“We are called to follow Christ.”
--Sam Blair, Catholic Christian motivational speaker
When Sam Blair said the above statement, he was speaking to about 60 Catholic men in the St Ambrose Men’s Group at Holy Family Church. I immediately thought of the calling of other men and women from the other major world religions and from the Yoga tradition.
Each of those traditions, talk about following their spiritual leader. Each follower of the world religion wants to follow and be like the founder of that particular religion. The Jewish people, especially the Orthodox Jews, are committed to following the Law of Moses, explained in the Torah. The Muslims believe they are called to follow the path of Mohammad, outlined in the Qur’an and the Hadith. Christians feel called, as Sam Blair states, to follow Lord Jesus Christ’s teachings as detailed in the Christian Bible. Buddhists wanted to follow the Buddha; Taoists practice the behaviors of Lao Tzu; and so on! Each religous tradition’s practitioners are urged to follow their spiritual leader.
The Yoga Tradition, in contrast to religious traditions, asks it followers to practice the eight rungs (ashtanga) of yoga; namely, the yamas, niyamas, asanas, pranayamas, pratyahara, dharana, dhyana and samadhi. Yoga does not ask its practitioners to follow a saint or a sage or “God-figure.” Yoga asks people to go within to follow the Source of Life within themselves. Yoga calls this Source of Life various names. One such name is Ishvara, which means Ultimate Goal of Life.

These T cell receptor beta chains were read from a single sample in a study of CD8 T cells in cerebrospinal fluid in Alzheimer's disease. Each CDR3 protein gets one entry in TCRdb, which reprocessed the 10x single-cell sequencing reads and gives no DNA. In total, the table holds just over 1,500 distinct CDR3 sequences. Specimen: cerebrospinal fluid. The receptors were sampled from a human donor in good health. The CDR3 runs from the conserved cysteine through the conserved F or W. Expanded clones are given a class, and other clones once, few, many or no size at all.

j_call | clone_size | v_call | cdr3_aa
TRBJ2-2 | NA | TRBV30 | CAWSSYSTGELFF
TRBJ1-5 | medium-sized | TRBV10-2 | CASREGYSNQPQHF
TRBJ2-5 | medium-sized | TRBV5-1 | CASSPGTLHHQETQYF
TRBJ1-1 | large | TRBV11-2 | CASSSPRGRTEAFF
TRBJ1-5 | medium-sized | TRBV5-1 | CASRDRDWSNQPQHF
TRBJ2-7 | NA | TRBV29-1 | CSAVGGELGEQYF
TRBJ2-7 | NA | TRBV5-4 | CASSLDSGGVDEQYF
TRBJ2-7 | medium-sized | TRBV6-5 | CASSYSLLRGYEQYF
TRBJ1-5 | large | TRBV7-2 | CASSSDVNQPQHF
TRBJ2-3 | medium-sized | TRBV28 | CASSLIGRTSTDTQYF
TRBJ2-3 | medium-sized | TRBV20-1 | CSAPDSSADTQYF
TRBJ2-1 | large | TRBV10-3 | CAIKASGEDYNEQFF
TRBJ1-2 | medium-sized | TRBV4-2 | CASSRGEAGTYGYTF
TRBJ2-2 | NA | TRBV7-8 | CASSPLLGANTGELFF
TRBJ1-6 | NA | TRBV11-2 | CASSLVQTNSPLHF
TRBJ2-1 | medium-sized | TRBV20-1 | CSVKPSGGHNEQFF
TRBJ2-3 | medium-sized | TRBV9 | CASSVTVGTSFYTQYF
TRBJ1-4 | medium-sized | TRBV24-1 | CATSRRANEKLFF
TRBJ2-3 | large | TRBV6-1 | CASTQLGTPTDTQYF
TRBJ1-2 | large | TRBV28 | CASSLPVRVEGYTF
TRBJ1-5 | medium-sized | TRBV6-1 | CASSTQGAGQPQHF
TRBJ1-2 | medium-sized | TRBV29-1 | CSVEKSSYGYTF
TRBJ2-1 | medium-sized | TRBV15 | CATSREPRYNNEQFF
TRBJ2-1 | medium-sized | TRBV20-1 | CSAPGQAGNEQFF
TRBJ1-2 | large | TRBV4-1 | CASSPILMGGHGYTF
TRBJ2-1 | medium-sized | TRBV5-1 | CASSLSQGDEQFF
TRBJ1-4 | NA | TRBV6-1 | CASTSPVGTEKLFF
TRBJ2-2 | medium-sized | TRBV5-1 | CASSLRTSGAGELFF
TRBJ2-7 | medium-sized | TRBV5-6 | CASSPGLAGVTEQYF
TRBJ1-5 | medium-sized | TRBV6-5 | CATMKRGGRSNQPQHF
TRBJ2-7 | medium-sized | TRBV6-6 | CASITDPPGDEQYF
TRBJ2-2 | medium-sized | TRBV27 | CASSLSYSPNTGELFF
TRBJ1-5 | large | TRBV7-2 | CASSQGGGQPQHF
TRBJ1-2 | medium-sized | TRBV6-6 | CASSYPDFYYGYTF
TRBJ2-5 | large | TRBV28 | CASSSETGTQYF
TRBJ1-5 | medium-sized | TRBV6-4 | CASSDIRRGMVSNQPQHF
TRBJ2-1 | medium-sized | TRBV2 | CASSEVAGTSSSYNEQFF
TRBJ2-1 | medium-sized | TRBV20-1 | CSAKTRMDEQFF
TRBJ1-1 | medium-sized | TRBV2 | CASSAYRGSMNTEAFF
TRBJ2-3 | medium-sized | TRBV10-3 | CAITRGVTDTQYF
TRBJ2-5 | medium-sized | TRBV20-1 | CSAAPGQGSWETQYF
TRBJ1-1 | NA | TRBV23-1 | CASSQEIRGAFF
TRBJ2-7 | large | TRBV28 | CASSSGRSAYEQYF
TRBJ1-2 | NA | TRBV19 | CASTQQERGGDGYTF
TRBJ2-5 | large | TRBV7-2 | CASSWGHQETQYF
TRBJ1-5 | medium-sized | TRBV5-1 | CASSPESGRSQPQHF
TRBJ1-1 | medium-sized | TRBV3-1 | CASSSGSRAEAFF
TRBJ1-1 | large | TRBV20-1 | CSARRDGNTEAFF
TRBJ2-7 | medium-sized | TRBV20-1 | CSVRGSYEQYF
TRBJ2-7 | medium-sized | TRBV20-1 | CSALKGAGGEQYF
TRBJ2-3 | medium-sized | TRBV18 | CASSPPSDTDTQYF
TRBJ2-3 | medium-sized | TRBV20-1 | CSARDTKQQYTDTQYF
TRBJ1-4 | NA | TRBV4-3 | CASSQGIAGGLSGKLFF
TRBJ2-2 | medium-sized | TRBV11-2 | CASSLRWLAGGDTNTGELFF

Each of us, in the Yoga Tradition, is called to fulfill our unique purpose, the specific purpose for which our Divine Source of Life has brought us into this world. Yoga, like religions, has a number of books and teachers that help yogis and yoginis in their practice of fulfilling our purpose, but yogis and yoginis do not see the “persons” of the tradition as Ultimate Model of their journey. They have a tendency to see all the great saints and sages as many helpful models in their search for union with that divine Source of Life.
Union with the Source of Life, whatever it is called or whatever it looks like, or whatever culture it practices, is yoga’s calling. We are to become one with the deepest part of ourselves, the core of our nature, the Divinity within. We only use the great saints and sages, the great spiritual leaders of the world, as guides. We do not worship them.
And how do we, as spiritual people of yoga, learn and understand this truth? Through study and meditation. May you continue your study and your meditation, for you are following your Essential Spirit, the core of the Divine within you.